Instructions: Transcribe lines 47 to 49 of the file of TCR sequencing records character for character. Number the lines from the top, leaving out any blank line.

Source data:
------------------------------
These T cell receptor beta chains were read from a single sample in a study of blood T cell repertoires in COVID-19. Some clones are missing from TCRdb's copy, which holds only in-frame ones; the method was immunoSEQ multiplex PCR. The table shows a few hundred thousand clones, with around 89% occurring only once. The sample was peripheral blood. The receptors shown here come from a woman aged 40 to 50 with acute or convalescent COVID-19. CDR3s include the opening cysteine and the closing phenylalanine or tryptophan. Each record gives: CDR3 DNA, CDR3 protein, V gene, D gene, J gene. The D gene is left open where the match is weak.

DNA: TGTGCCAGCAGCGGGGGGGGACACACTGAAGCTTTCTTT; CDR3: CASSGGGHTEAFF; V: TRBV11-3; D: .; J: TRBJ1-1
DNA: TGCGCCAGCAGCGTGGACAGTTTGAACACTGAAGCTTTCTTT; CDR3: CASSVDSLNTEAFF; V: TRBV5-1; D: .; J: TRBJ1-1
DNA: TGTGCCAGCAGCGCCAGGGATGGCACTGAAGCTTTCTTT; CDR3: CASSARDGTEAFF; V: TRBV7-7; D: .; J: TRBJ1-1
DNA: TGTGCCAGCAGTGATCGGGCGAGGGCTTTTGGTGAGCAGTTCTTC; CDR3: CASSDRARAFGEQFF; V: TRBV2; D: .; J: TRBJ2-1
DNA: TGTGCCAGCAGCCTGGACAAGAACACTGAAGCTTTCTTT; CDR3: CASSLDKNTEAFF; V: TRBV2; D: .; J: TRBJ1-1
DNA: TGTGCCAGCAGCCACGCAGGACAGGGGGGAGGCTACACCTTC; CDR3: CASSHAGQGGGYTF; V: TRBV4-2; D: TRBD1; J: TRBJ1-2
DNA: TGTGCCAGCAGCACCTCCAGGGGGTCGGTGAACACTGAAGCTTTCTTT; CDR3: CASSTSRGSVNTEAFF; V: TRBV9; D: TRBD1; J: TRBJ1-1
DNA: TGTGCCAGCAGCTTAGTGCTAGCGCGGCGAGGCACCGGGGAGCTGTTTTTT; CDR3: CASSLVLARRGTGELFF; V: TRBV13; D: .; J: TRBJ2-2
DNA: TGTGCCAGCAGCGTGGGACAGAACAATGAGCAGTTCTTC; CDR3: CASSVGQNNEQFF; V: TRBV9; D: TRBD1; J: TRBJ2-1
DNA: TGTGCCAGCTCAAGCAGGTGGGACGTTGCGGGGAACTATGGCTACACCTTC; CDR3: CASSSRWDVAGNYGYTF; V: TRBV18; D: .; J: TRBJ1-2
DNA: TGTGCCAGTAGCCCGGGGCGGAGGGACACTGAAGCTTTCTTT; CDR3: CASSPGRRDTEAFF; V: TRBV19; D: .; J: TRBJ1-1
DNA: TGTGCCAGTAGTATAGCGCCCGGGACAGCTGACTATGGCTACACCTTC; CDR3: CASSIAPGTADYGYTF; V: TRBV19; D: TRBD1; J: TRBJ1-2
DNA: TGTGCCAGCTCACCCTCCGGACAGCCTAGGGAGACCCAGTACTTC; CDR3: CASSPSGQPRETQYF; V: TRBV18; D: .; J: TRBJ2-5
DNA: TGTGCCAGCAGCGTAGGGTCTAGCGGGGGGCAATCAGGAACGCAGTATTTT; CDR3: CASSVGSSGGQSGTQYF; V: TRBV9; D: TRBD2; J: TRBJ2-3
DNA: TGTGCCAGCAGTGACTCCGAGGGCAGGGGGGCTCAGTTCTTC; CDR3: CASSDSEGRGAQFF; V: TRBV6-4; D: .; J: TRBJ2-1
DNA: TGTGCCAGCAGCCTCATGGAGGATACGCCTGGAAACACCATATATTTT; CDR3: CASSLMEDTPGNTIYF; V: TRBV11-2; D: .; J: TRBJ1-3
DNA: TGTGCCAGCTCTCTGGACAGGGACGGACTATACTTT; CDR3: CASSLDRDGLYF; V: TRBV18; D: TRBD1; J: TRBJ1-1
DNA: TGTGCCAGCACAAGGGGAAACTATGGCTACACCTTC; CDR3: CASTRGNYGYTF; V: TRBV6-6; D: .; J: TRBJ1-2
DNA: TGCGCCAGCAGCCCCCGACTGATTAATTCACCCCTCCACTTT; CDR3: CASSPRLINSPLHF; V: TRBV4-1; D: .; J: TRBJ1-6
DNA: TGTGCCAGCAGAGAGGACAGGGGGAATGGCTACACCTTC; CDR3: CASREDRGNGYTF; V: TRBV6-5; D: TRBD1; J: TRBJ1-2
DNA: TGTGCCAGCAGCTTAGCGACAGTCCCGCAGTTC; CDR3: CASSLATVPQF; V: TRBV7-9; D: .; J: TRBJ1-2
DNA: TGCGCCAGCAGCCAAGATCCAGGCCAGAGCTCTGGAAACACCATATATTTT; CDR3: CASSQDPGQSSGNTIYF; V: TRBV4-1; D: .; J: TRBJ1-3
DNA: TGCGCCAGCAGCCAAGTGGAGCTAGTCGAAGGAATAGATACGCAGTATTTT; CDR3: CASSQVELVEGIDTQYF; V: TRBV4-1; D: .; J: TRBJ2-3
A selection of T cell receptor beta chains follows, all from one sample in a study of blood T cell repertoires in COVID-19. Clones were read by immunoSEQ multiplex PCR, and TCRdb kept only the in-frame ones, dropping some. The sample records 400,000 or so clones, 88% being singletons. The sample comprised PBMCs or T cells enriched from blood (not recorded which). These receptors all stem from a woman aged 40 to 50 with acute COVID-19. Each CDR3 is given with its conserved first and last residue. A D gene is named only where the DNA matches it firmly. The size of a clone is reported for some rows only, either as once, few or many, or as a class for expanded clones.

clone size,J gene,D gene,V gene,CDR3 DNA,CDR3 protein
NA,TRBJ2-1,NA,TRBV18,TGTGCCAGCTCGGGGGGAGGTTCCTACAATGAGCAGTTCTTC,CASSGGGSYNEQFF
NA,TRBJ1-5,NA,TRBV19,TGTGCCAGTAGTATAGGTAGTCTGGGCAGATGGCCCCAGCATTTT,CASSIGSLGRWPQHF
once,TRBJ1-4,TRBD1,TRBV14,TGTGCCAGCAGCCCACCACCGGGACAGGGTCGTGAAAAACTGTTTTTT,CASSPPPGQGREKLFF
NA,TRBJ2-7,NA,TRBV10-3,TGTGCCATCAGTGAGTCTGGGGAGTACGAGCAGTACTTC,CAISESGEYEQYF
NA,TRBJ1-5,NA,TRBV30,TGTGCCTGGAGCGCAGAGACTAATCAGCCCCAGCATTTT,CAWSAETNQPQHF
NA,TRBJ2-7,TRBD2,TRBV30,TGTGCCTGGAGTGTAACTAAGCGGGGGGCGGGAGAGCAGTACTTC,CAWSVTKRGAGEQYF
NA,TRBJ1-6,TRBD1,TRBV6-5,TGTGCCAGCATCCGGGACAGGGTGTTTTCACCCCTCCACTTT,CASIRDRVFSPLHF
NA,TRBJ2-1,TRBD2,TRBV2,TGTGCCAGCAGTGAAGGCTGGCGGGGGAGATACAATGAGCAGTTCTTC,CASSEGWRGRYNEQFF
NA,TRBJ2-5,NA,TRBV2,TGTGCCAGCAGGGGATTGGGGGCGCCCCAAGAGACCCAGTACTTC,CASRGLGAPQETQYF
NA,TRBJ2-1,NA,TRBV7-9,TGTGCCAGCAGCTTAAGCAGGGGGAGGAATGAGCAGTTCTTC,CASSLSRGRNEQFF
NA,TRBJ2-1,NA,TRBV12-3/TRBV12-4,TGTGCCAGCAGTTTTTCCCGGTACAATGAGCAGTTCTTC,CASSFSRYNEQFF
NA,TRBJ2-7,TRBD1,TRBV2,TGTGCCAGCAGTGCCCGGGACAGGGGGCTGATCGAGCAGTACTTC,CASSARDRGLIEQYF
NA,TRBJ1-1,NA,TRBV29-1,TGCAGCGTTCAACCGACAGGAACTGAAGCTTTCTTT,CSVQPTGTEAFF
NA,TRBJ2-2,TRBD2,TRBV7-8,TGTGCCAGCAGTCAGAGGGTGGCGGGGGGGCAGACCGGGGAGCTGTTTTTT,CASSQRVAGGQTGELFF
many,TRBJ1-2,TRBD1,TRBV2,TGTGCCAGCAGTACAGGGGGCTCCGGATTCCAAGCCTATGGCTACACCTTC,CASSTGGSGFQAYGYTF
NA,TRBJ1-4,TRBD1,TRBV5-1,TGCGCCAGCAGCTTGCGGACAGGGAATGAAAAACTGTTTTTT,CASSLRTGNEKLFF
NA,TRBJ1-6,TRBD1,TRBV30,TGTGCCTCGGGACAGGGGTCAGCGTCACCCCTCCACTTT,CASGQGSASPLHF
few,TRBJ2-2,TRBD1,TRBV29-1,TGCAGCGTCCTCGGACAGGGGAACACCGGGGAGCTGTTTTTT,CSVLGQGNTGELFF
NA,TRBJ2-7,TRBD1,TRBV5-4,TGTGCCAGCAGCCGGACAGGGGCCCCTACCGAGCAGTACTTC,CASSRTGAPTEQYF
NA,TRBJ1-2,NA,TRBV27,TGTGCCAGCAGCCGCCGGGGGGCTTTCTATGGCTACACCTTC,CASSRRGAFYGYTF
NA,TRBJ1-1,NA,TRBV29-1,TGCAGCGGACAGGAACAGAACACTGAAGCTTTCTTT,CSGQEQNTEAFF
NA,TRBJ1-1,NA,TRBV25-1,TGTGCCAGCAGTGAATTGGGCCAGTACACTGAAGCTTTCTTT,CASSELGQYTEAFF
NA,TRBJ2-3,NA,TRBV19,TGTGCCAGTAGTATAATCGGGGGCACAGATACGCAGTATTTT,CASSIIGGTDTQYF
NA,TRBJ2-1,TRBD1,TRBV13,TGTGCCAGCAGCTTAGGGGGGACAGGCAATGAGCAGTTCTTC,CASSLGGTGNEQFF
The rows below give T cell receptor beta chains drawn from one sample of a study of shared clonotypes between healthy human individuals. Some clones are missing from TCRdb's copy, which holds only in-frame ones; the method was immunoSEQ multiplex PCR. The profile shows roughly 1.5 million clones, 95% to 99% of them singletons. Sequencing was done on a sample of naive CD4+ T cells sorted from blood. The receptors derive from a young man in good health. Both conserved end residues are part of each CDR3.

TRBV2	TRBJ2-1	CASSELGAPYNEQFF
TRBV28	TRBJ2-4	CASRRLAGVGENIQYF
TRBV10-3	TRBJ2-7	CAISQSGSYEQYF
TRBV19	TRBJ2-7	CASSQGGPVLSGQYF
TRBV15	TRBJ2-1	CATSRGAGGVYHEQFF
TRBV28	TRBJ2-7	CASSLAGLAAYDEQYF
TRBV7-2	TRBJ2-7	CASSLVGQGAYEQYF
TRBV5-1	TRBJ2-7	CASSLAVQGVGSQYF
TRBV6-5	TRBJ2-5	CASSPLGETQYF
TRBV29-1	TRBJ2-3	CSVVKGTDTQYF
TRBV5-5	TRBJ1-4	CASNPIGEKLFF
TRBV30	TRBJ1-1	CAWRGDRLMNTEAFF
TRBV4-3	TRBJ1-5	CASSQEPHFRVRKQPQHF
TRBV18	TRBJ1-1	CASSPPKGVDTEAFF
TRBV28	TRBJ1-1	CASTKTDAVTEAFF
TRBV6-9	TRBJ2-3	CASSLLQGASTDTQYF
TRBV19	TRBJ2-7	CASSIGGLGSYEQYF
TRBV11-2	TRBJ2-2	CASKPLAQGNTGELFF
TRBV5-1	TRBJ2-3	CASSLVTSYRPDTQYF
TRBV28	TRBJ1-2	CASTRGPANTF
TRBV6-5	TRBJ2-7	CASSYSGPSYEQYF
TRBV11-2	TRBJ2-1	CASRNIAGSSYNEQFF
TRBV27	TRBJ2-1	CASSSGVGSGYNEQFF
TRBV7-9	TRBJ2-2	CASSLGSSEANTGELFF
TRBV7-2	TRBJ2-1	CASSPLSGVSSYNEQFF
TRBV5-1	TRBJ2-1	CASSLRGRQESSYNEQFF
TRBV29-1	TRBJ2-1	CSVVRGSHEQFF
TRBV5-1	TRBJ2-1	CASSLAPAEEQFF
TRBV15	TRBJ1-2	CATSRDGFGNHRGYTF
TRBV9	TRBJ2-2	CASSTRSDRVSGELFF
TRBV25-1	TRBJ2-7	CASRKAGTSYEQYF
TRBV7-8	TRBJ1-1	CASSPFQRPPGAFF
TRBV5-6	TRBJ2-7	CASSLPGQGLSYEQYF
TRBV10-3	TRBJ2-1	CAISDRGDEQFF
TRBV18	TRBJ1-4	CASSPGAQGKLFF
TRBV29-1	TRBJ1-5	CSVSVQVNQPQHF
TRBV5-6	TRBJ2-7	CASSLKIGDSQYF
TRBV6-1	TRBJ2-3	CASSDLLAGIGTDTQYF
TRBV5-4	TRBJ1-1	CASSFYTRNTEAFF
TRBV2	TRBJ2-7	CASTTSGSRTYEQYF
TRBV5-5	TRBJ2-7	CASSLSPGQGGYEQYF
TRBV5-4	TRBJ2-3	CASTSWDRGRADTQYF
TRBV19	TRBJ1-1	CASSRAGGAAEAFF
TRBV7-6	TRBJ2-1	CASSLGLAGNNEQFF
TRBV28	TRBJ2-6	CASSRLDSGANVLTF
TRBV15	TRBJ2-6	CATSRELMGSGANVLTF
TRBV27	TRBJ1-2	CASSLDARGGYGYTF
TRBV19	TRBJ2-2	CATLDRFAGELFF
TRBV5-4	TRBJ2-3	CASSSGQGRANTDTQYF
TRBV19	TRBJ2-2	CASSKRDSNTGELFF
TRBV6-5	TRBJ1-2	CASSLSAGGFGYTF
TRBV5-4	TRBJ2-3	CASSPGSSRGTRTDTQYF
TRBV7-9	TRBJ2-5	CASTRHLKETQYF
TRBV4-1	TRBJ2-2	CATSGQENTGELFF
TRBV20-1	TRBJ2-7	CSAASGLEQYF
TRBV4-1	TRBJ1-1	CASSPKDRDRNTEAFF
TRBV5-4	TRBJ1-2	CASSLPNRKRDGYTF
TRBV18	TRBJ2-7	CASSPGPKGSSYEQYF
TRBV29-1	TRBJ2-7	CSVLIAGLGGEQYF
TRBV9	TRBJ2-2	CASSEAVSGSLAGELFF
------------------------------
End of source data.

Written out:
NA,TRBJ1-1,NA,TRBV29-1,TGCAGCGGACAGGAACAGAACACTGAAGCTTTCTTT,CSGQEQNTEAFF
NA,TRBJ1-1,NA,TRBV25-1,TGTGCCAGCAGTGAATTGGGCCAGTACACTGAAGCTTTCTTT,CASSELGQYTEAFF
NA,TRBJ2-3,NA,TRBV19,TGTGCCAGTAGTATAATCGGGGGCACAGATACGCAGTATTTT,CASSIIGGTDTQYF